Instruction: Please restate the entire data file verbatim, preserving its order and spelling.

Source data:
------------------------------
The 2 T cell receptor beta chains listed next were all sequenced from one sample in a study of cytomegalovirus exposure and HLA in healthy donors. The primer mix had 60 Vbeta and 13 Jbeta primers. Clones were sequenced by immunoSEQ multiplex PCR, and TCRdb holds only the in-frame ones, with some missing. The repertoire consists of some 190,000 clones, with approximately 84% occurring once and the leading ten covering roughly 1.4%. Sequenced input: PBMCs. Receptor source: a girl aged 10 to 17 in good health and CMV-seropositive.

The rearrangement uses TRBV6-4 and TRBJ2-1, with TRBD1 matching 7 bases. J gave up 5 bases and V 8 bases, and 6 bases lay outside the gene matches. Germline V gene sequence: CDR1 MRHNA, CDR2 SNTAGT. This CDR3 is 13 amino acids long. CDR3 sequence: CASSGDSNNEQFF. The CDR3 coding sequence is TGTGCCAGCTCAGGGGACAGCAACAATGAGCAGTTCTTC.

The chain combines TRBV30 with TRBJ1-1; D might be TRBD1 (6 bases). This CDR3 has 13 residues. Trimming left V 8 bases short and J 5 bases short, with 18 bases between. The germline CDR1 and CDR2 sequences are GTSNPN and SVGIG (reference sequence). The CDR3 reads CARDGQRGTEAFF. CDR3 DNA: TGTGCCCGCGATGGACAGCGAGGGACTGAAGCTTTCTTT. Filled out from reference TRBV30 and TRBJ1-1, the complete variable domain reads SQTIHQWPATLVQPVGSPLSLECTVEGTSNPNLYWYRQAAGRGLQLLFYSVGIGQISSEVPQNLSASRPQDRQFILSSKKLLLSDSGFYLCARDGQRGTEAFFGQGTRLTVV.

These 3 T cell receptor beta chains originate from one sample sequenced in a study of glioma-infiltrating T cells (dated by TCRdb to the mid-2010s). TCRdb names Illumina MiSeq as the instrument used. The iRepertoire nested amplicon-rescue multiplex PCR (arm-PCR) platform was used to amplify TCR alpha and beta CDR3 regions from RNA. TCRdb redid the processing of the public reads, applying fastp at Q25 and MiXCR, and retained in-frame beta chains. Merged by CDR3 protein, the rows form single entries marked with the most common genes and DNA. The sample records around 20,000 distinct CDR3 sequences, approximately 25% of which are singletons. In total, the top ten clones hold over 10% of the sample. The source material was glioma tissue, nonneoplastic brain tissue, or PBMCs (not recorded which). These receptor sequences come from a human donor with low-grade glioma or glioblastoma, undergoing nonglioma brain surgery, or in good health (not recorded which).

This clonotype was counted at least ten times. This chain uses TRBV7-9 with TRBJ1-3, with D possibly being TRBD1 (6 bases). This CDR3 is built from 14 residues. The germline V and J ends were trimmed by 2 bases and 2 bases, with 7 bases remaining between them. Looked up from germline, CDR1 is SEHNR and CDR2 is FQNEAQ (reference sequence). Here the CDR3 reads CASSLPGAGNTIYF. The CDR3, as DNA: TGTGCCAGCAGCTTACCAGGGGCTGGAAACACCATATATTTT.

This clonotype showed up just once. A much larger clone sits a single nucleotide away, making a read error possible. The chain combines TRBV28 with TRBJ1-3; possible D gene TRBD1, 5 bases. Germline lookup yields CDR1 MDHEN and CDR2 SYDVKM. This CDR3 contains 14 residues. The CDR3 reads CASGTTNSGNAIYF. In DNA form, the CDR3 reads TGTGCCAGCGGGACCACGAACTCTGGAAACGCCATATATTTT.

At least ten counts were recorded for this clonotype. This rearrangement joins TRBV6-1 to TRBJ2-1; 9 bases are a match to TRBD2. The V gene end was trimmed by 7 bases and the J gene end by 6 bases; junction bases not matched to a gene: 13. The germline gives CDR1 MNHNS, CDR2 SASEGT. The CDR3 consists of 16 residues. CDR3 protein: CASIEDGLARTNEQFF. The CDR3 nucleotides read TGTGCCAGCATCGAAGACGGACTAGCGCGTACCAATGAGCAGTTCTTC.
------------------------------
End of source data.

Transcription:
The 2 T cell receptor beta chains listed next were all sequenced from one sample in a study of cytomegalovirus exposure and HLA in healthy donors. The primer mix had 60 Vbeta and 13 Jbeta primers. Clones were sequenced by immunoSEQ multiplex PCR, and TCRdb holds only the in-frame ones, with some missing. The repertoire consists of some 190,000 clones, with approximately 84% occurring once and the leading ten covering roughly 1.4%. Sequenced input: PBMCs. Receptor source: a girl aged 10 to 17 in good health and CMV-seropositive.

The rearrangement uses TRBV6-4 and TRBJ2-1, with TRBD1 matching 7 bases. J gave up 5 bases and V 8 bases, and 6 bases lay outside the gene matches. Germline V gene sequence: CDR1 MRHNA, CDR2 SNTAGT. This CDR3 is 13 amino acids long. CDR3 sequence: CASSGDSNNEQFF. The CDR3 coding sequence is TGTGCCAGCTCAGGGGACAGCAACAATGAGCAGTTCTTC.

The chain combines TRBV30 with TRBJ1-1; D might be TRBD1 (6 bases). This CDR3 has 13 residues. Trimming left V 8 bases short and J 5 bases short, with 18 bases between. The germline CDR1 and CDR2 sequences are GTSNPN and SVGIG (reference sequence). The CDR3 reads CARDGQRGTEAFF. CDR3 DNA: TGTGCCCGCGATGGACAGCGAGGGACTGAAGCTTTCTTT. Filled out from reference TRBV30 and TRBJ1-1, the complete variable domain reads SQTIHQWPATLVQPVGSPLSLECTVEGTSNPNLYWYRQAAGRGLQLLFYSVGIGQISSEVPQNLSASRPQDRQFILSSKKLLLSDSGFYLCARDGQRGTEAFFGQGTRLTVV.

These 3 T cell receptor beta chains originate from one sample sequenced in a study of glioma-infiltrating T cells (dated by TCRdb to the mid-2010s). TCRdb names Illumina MiSeq as the instrument used. The iRepertoire nested amplicon-rescue multiplex PCR (arm-PCR) platform was used to amplify TCR alpha and beta CDR3 regions from RNA. TCRdb redid the processing of the public reads, applying fastp at Q25 and MiXCR, and retained in-frame beta chains. Merged by CDR3 protein, the rows form single entries marked with the most common genes and DNA. The sample records around 20,000 distinct CDR3 sequences, approximately 25% of which are singletons. In total, the top ten clones hold over 10% of the sample. The source material was glioma tissue, nonneoplastic brain tissue, or PBMCs (not recorded which). These receptor sequences come from a human donor with low-grade glioma or glioblastoma, undergoing nonglioma brain surgery, or in good health (not recorded which).

This clonotype was counted at least ten times. This chain uses TRBV7-9 with TRBJ1-3, with D possibly being TRBD1 (6 bases). This CDR3 is built from 14 residues. The germline V and J ends were trimmed by 2 bases and 2 bases, with 7 bases remaining between them. Looked up from germline, CDR1 is SEHNR and CDR2 is FQNEAQ (reference sequence). Here the CDR3 reads CASSLPGAGNTIYF. The CDR3, as DNA: TGTGCCAGCAGCTTACCAGGGGCTGGAAACACCATATATTTT.

This clonotype showed up just once. A much larger clone sits a single nucleotide away, making a read error possible. The chain combines TRBV28 with TRBJ1-3; possible D gene TRBD1, 5 bases. Germline lookup yields CDR1 MDHEN and CDR2 SYDVKM. This CDR3 contains 14 residues. The CDR3 reads CASGTTNSGNAIYF. In DNA form, the CDR3 reads TGTGCCAGCGGGACCACGAACTCTGGAAACGCCATATATTTT.

At least ten counts were recorded for this clonotype. This rearrangement joins TRBV6-1 to TRBJ2-1; 9 bases are a match to TRBD2. The V gene end was trimmed by 7 bases and the J gene end by 6 bases; junction bases not matched to a gene: 13. The germline gives CDR1 MNHNS, CDR2 SASEGT. The CDR3 consists of 16 residues. CDR3 protein: CASIEDGLARTNEQFF. The CDR3 nucleotides read TGTGCCAGCATCGAAGACGGACTAGCGCGTACCAATGAGCAGTTCTTC.